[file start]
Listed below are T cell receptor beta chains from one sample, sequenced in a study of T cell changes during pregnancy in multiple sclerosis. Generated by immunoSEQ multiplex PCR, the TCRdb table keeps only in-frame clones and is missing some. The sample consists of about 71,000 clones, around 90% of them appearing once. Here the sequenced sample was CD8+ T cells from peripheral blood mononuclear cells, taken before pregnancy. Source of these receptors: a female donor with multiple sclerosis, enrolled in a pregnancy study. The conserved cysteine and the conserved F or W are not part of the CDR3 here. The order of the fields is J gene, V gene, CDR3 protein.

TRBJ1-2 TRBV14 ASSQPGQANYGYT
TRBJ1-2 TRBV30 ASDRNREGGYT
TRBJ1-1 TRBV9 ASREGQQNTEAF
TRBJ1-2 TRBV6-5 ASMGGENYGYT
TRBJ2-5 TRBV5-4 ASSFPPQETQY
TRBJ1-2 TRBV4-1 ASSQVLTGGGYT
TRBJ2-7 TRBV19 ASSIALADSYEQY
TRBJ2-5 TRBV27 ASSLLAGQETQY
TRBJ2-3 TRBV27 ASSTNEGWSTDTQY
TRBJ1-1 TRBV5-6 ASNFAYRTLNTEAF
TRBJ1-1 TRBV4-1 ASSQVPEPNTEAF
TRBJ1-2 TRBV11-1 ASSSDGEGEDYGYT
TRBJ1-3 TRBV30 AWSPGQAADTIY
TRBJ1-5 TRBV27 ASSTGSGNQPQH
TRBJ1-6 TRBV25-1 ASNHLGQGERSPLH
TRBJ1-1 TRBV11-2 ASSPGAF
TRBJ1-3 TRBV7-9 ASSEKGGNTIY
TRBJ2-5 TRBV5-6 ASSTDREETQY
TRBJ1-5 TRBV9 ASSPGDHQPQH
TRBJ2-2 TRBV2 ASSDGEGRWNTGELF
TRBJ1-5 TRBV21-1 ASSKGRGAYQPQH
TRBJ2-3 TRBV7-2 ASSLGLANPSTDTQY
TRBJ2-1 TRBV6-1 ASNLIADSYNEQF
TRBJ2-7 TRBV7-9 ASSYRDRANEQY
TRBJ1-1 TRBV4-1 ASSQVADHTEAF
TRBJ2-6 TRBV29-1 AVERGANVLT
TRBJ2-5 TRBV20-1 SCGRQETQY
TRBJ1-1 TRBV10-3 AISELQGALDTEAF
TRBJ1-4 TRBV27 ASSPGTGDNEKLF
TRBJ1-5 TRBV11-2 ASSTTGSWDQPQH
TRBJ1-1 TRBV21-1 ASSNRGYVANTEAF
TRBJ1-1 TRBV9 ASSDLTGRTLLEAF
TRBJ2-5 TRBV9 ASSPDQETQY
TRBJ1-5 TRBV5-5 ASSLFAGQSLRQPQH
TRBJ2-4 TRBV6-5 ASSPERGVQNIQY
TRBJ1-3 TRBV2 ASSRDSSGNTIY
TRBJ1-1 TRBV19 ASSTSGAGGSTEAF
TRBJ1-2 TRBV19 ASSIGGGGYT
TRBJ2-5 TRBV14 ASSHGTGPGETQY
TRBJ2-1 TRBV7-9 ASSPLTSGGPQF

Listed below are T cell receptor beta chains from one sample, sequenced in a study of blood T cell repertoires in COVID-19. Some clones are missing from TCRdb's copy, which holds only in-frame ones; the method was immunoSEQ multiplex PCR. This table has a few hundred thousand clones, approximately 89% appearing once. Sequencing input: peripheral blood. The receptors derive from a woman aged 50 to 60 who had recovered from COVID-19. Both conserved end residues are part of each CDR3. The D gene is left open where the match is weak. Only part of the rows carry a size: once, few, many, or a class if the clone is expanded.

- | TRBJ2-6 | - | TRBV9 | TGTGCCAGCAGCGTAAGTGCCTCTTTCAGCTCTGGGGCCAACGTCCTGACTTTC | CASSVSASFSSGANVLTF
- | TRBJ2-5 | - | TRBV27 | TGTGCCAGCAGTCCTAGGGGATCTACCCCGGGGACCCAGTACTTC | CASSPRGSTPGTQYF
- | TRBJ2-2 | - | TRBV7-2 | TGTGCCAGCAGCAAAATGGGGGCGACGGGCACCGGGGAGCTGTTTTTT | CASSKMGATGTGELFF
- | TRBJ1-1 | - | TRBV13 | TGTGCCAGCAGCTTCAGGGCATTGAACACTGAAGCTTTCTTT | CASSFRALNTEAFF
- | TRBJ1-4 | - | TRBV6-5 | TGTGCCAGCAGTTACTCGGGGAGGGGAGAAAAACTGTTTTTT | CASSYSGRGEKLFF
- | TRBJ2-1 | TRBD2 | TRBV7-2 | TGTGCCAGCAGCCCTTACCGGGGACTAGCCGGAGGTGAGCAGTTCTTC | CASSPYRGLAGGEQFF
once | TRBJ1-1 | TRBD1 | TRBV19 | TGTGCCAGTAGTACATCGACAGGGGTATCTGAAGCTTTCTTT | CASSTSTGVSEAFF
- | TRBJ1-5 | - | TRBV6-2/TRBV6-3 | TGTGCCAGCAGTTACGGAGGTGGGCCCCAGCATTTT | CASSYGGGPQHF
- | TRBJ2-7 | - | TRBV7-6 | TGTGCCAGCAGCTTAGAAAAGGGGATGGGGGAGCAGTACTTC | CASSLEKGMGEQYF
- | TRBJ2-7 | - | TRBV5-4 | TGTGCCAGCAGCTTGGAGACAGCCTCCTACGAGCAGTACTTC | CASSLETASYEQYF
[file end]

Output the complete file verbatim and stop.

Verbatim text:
Listed below are T cell receptor beta chains from one sample, sequenced in a study of T cell changes during pregnancy in multiple sclerosis. Generated by immunoSEQ multiplex PCR, the TCRdb table keeps only in-frame clones and is missing some. The sample consists of about 71,000 clones, around 90% of them appearing once. Here the sequenced sample was CD8+ T cells from peripheral blood mononuclear cells, taken before pregnancy. Source of these receptors: a female donor with multiple sclerosis, enrolled in a pregnancy study. The conserved cysteine and the conserved F or W are not part of the CDR3 here. The order of the fields is J gene, V gene, CDR3 protein.

TRBJ1-2 TRBV14 ASSQPGQANYGYT
TRBJ1-2 TRBV30 ASDRNREGGYT
TRBJ1-1 TRBV9 ASREGQQNTEAF
TRBJ1-2 TRBV6-5 ASMGGENYGYT
TRBJ2-5 TRBV5-4 ASSFPPQETQY
TRBJ1-2 TRBV4-1 ASSQVLTGGGYT
TRBJ2-7 TRBV19 ASSIALADSYEQY
TRBJ2-5 TRBV27 ASSLLAGQETQY
TRBJ2-3 TRBV27 ASSTNEGWSTDTQY
TRBJ1-1 TRBV5-6 ASNFAYRTLNTEAF
TRBJ1-1 TRBV4-1 ASSQVPEPNTEAF
TRBJ1-2 TRBV11-1 ASSSDGEGEDYGYT
TRBJ1-3 TRBV30 AWSPGQAADTIY
TRBJ1-5 TRBV27 ASSTGSGNQPQH
TRBJ1-6 TRBV25-1 ASNHLGQGERSPLH
TRBJ1-1 TRBV11-2 ASSPGAF
TRBJ1-3 TRBV7-9 ASSEKGGNTIY
TRBJ2-5 TRBV5-6 ASSTDREETQY
TRBJ1-5 TRBV9 ASSPGDHQPQH
TRBJ2-2 TRBV2 ASSDGEGRWNTGELF
TRBJ1-5 TRBV21-1 ASSKGRGAYQPQH
TRBJ2-3 TRBV7-2 ASSLGLANPSTDTQY
TRBJ2-1 TRBV6-1 ASNLIADSYNEQF
TRBJ2-7 TRBV7-9 ASSYRDRANEQY
TRBJ1-1 TRBV4-1 ASSQVADHTEAF
TRBJ2-6 TRBV29-1 AVERGANVLT
TRBJ2-5 TRBV20-1 SCGRQETQY
TRBJ1-1 TRBV10-3 AISELQGALDTEAF
TRBJ1-4 TRBV27 ASSPGTGDNEKLF
TRBJ1-5 TRBV11-2 ASSTTGSWDQPQH
TRBJ1-1 TRBV21-1 ASSNRGYVANTEAF
TRBJ1-1 TRBV9 ASSDLTGRTLLEAF
TRBJ2-5 TRBV9 ASSPDQETQY
TRBJ1-5 TRBV5-5 ASSLFAGQSLRQPQH
TRBJ2-4 TRBV6-5 ASSPERGVQNIQY
TRBJ1-3 TRBV2 ASSRDSSGNTIY
TRBJ1-1 TRBV19 ASSTSGAGGSTEAF
TRBJ1-2 TRBV19 ASSIGGGGYT
TRBJ2-5 TRBV14 ASSHGTGPGETQY
TRBJ2-1 TRBV7-9 ASSPLTSGGPQF

Listed below are T cell receptor beta chains from one sample, sequenced in a study of blood T cell repertoires in COVID-19. Some clones are missing from TCRdb's copy, which holds only in-frame ones; the method was immunoSEQ multiplex PCR. This table has a few hundred thousand clones, approximately 89% appearing once. Sequencing input: peripheral blood. The receptors derive from a woman aged 50 to 60 who had recovered from COVID-19. Both conserved end residues are part of each CDR3. The D gene is left open where the match is weak. Only part of the rows carry a size: once, few, many, or a class if the clone is expanded.

- | TRBJ2-6 | - | TRBV9 | TGTGCCAGCAGCGTAAGTGCCTCTTTCAGCTCTGGGGCCAACGTCCTGACTTTC | CASSVSASFSSGANVLTF
- | TRBJ2-5 | - | TRBV27 | TGTGCCAGCAGTCCTAGGGGATCTACCCCGGGGACCCAGTACTTC | CASSPRGSTPGTQYF
- | TRBJ2-2 | - | TRBV7-2 | TGTGCCAGCAGCAAAATGGGGGCGACGGGCACCGGGGAGCTGTTTTTT | CASSKMGATGTGELFF
- | TRBJ1-1 | - | TRBV13 | TGTGCCAGCAGCTTCAGGGCATTGAACACTGAAGCTTTCTTT | CASSFRALNTEAFF
- | TRBJ1-4 | - | TRBV6-5 | TGTGCCAGCAGTTACTCGGGGAGGGGAGAAAAACTGTTTTTT | CASSYSGRGEKLFF
- | TRBJ2-1 | TRBD2 | TRBV7-2 | TGTGCCAGCAGCCCTTACCGGGGACTAGCCGGAGGTGAGCAGTTCTTC | CASSPYRGLAGGEQFF
once | TRBJ1-1 | TRBD1 | TRBV19 | TGTGCCAGTAGTACATCGACAGGGGTATCTGAAGCTTTCTTT | CASSTSTGVSEAFF
- | TRBJ1-5 | - | TRBV6-2/TRBV6-3 | TGTGCCAGCAGTTACGGAGGTGGGCCCCAGCATTTT | CASSYGGGPQHF
- | TRBJ2-7 | - | TRBV7-6 | TGTGCCAGCAGCTTAGAAAAGGGGATGGGGGAGCAGTACTTC | CASSLEKGMGEQYF
- | TRBJ2-7 | - | TRBV5-4 | TGTGCCAGCAGCTTGGAGACAGCCTCCTACGAGCAGTACTTC | CASSLETASYEQYF